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North Pacific: Changes in the pelagic ecosystem

As part of the Free Range Ocean transpacific voyage from New Zealand to Canada in 2023 we undertook a project to support a multi-institutional project, funded by NASA and including the University of Hawaii, Scripps Institution of Oceanography, Applied Physics Laboratory of the University of Washington, Smithsonian Institution and Canada Department of Fisheries and Oceans. 


Aim: The project is to study changes in the pelagic ecosystem induced by the growing amounts of man-made debris floating in the ocean. This debris provides a new, long-living substrate that creates a sustained “floating” ecosystem in the otherwise low-nutrients environment. The idea of the project resulted from the discovery of hundreds of Asian coastal species that crossed the North Pacific with the debris from the 2011 tsunami in Japan.


The project includes:

  • tracking real debris, 

  • deployment of a set of Lagrangian instruments, and 

  • collection of biological samples. 


Observations will allow us to improve drift models of various types of debris, from fishing nets to microplastics. Satellite trackers tagging large floating items will enable removal of these debris from the ocean and detailed sampling of biota colonizing these items.


Free Range Ocean participation:

The passage plan for Freeranger would take the crew through the North Pacific and close to or through the ‘Great Pacific Garbage Patch’ – the densest accumulation zone of marine debris in the world. With our support, they had an opportunity to support the research by carrying and if possible deploying up to two trackers if the conditions and opportunity are appropriate.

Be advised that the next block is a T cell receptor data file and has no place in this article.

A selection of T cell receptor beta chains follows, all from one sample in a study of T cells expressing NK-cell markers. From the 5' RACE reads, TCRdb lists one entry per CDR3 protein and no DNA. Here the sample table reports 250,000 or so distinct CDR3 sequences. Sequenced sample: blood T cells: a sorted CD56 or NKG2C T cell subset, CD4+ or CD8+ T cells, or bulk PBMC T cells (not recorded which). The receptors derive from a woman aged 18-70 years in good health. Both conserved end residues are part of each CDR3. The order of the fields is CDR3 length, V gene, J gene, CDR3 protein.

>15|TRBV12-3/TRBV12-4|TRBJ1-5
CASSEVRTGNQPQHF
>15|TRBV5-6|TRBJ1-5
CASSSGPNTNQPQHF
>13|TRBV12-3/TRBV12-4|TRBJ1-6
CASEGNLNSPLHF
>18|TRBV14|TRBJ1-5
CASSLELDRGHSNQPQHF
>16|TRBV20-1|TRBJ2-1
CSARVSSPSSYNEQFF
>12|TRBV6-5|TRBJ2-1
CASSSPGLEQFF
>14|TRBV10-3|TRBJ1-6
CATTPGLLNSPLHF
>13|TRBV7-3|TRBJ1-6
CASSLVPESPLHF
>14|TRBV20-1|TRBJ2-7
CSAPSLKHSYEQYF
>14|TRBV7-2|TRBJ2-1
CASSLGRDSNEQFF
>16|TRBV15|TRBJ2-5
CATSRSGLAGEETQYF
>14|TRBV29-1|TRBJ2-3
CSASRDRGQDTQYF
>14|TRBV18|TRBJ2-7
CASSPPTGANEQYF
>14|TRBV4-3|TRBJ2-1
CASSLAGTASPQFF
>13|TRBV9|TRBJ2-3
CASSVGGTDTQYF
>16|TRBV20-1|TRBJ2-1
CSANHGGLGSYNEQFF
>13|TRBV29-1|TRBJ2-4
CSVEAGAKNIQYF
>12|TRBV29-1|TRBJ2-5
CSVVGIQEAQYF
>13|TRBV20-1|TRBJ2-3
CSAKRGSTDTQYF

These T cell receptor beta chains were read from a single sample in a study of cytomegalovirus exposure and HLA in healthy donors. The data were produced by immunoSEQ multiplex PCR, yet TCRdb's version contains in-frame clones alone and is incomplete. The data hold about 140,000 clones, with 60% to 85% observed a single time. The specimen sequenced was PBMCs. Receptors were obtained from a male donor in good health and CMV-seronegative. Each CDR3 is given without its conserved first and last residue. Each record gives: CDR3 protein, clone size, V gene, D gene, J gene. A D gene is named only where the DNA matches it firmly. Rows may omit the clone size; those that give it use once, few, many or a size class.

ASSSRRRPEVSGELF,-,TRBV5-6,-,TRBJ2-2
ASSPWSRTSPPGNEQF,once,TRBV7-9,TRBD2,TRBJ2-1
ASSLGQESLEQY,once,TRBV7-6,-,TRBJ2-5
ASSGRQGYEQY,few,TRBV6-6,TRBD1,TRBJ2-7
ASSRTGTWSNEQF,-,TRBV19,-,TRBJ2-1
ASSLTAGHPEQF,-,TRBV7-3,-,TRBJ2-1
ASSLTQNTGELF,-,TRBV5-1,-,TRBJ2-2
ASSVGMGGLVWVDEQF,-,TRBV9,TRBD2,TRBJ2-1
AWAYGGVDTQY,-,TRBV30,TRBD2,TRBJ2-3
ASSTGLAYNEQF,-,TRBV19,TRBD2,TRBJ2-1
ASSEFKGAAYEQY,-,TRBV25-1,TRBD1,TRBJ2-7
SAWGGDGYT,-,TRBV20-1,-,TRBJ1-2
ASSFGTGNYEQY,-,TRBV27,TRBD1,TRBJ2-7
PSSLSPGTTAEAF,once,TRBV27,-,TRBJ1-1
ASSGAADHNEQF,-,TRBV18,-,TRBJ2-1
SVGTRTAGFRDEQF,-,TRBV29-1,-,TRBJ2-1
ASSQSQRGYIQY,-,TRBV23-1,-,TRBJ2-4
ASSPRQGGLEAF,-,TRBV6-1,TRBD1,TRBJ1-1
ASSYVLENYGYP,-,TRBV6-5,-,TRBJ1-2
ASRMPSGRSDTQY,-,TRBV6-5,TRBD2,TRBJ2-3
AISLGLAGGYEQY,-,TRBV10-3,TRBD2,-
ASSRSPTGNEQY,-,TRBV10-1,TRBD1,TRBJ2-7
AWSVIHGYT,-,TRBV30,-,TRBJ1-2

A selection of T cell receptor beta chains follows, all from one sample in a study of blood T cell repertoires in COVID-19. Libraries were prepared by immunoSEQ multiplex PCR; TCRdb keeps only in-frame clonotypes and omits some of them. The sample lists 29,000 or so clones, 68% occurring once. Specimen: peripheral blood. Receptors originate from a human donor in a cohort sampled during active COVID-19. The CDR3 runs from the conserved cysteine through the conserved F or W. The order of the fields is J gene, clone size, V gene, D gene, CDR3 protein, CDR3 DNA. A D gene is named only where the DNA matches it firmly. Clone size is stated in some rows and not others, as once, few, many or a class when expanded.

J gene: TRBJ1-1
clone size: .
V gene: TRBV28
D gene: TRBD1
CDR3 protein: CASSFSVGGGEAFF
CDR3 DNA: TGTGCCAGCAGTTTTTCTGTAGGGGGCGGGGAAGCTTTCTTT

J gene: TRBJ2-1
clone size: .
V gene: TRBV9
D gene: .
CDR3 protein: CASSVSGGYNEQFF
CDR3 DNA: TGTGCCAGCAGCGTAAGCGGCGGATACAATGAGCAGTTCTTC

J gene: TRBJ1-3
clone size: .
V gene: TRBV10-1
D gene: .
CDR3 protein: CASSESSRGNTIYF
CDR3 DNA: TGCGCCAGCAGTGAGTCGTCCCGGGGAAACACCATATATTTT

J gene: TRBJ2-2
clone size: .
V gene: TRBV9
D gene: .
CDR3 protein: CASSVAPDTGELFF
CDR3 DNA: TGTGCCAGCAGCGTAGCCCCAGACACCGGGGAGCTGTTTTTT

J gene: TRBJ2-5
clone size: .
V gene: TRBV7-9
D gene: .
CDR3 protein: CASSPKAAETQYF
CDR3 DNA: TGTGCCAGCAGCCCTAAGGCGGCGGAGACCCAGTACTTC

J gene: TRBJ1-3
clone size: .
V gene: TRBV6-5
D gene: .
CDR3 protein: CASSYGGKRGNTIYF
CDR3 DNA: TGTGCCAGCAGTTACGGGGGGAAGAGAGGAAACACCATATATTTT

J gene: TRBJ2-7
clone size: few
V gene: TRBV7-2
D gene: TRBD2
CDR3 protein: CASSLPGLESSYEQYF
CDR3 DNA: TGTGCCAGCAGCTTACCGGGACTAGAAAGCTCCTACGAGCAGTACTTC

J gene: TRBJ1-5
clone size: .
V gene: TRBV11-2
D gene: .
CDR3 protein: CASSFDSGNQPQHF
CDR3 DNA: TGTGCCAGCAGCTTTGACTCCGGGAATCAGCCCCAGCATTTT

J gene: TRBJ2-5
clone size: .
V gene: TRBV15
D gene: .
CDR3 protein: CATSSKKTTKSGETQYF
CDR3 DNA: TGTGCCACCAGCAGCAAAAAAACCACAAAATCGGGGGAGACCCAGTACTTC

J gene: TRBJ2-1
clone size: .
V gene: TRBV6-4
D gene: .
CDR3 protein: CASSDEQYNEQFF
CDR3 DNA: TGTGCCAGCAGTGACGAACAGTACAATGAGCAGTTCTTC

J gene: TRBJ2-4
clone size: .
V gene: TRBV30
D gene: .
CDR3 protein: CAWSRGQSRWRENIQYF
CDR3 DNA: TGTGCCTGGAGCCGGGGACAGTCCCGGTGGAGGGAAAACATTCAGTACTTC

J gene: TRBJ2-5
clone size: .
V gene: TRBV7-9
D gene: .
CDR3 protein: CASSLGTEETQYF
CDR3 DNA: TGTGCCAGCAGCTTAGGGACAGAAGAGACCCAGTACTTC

In Honolulu ahead of departure the crew took on board two trackers and made plans to document phenomena as slicks and windrows (aggregations of seafoam, seaweeds, plankton and natural debris that appear on the ocean surface), bacterial blooms, assemblages of neuston (small aquatic organisms inhabiting the surface layer or moving on the surface film of water) and identifiable debris. 


The crew observed much marine debris during the voyage (which can be seen as micro plastics and micro fibres in the water sample data) plus larger floating items, but it was not possible to deploy the tracker due to the sea state and lack of opportunities for significant enough sized debris within the range of 30 – 38 degrees N.


It was a reminder of how difficult it is to get this kind of data at sea and why citizen science projects like these are so important.



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